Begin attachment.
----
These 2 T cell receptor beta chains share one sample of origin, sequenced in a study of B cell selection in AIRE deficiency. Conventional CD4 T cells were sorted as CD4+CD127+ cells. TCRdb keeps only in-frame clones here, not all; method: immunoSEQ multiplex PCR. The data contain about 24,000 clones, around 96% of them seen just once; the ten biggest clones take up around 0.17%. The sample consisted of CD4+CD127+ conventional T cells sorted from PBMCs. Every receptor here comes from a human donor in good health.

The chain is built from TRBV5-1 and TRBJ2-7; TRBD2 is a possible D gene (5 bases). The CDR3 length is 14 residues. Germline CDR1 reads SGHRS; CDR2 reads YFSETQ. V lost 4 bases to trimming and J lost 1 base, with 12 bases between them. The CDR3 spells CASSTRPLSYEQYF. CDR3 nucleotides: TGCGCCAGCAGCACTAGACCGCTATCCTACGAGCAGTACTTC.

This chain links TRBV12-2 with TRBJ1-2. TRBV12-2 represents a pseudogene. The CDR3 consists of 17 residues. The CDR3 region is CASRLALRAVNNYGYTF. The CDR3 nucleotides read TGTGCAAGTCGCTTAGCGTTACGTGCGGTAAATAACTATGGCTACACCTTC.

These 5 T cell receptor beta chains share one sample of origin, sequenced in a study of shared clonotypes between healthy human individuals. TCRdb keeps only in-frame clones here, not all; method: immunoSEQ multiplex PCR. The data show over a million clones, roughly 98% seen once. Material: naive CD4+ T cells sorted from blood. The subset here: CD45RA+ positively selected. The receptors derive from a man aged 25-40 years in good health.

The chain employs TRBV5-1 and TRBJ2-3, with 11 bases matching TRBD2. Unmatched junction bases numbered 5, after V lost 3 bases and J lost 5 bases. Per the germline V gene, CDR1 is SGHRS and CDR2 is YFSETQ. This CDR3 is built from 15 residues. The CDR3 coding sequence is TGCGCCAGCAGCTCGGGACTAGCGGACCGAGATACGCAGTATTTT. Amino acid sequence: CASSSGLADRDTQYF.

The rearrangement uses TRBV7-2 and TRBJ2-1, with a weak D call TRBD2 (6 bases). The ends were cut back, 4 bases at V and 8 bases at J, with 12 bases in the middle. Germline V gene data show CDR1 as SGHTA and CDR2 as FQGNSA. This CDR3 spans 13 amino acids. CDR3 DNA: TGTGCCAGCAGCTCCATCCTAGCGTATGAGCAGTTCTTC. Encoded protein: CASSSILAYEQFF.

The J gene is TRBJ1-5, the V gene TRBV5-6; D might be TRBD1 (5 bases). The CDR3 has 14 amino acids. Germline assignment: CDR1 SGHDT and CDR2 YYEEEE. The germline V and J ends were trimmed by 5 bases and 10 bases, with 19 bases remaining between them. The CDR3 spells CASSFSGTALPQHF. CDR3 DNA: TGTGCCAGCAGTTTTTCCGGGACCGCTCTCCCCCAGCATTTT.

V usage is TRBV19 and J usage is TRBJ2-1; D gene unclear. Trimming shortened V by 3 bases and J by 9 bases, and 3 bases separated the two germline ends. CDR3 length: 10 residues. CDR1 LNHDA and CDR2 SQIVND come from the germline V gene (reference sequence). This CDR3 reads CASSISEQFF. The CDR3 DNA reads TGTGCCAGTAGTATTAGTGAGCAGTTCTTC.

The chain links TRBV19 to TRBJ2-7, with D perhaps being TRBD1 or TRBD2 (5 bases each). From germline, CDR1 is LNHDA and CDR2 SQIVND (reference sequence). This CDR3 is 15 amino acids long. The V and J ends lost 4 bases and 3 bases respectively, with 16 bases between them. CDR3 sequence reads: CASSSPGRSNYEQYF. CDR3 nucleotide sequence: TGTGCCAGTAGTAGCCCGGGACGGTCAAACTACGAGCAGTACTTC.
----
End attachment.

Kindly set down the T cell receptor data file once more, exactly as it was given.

These 2 T cell receptor beta chains share one sample of origin, sequenced in a study of B cell selection in AIRE deficiency. Conventional CD4 T cells were sorted as CD4+CD127+ cells. TCRdb keeps only in-frame clones here, not all; method: immunoSEQ multiplex PCR. The data contain about 24,000 clones, around 96% of them seen just once; the ten biggest clones take up around 0.17%. The sample consisted of CD4+CD127+ conventional T cells sorted from PBMCs. Every receptor here comes from a human donor in good health.

The chain is built from TRBV5-1 and TRBJ2-7; TRBD2 is a possible D gene (5 bases). The CDR3 length is 14 residues. Germline CDR1 reads SGHRS; CDR2 reads YFSETQ. V lost 4 bases to trimming and J lost 1 base, with 12 bases between them. The CDR3 spells CASSTRPLSYEQYF. CDR3 nucleotides: TGCGCCAGCAGCACTAGACCGCTATCCTACGAGCAGTACTTC.

This chain links TRBV12-2 with TRBJ1-2. TRBV12-2 represents a pseudogene. The CDR3 consists of 17 residues. The CDR3 region is CASRLALRAVNNYGYTF. The CDR3 nucleotides read TGTGCAAGTCGCTTAGCGTTACGTGCGGTAAATAACTATGGCTACACCTTC.

These 5 T cell receptor beta chains share one sample of origin, sequenced in a study of shared clonotypes between healthy human individuals. TCRdb keeps only in-frame clones here, not all; method: immunoSEQ multiplex PCR. The data show over a million clones, roughly 98% seen once. Material: naive CD4+ T cells sorted from blood. The subset here: CD45RA+ positively selected. The receptors derive from a man aged 25-40 years in good health.

The chain employs TRBV5-1 and TRBJ2-3, with 11 bases matching TRBD2. Unmatched junction bases numbered 5, after V lost 3 bases and J lost 5 bases. Per the germline V gene, CDR1 is SGHRS and CDR2 is YFSETQ. This CDR3 is built from 15 residues. The CDR3 coding sequence is TGCGCCAGCAGCTCGGGACTAGCGGACCGAGATACGCAGTATTTT. Amino acid sequence: CASSSGLADRDTQYF.

The rearrangement uses TRBV7-2 and TRBJ2-1, with a weak D call TRBD2 (6 bases). The ends were cut back, 4 bases at V and 8 bases at J, with 12 bases in the middle. Germline V gene data show CDR1 as SGHTA and CDR2 as FQGNSA. This CDR3 spans 13 amino acids. CDR3 DNA: TGTGCCAGCAGCTCCATCCTAGCGTATGAGCAGTTCTTC. Encoded protein: CASSSILAYEQFF.

The J gene is TRBJ1-5, the V gene TRBV5-6; D might be TRBD1 (5 bases). The CDR3 has 14 amino acids. Germline assignment: CDR1 SGHDT and CDR2 YYEEEE. The germline V and J ends were trimmed by 5 bases and 10 bases, with 19 bases remaining between them. The CDR3 spells CASSFSGTALPQHF. CDR3 DNA: TGTGCCAGCAGTTTTTCCGGGACCGCTCTCCCCCAGCATTTT.

V usage is TRBV19 and J usage is TRBJ2-1; D gene unclear. Trimming shortened V by 3 bases and J by 9 bases, and 3 bases separated the two germline ends. CDR3 length: 10 residues. CDR1 LNHDA and CDR2 SQIVND come from the germline V gene (reference sequence). This CDR3 reads CASSISEQFF. The CDR3 DNA reads TGTGCCAGTAGTATTAGTGAGCAGTTCTTC.

The chain links TRBV19 to TRBJ2-7, with D perhaps being TRBD1 or TRBD2 (5 bases each). From germline, CDR1 is LNHDA and CDR2 SQIVND (reference sequence). This CDR3 is 15 amino acids long. The V and J ends lost 4 bases and 3 bases respectively, with 16 bases between them. CDR3 sequence reads: CASSSPGRSNYEQYF. CDR3 nucleotide sequence: TGTGCCAGTAGTAGCCCGGGACGGTCAAACTACGAGCAGTACTTC.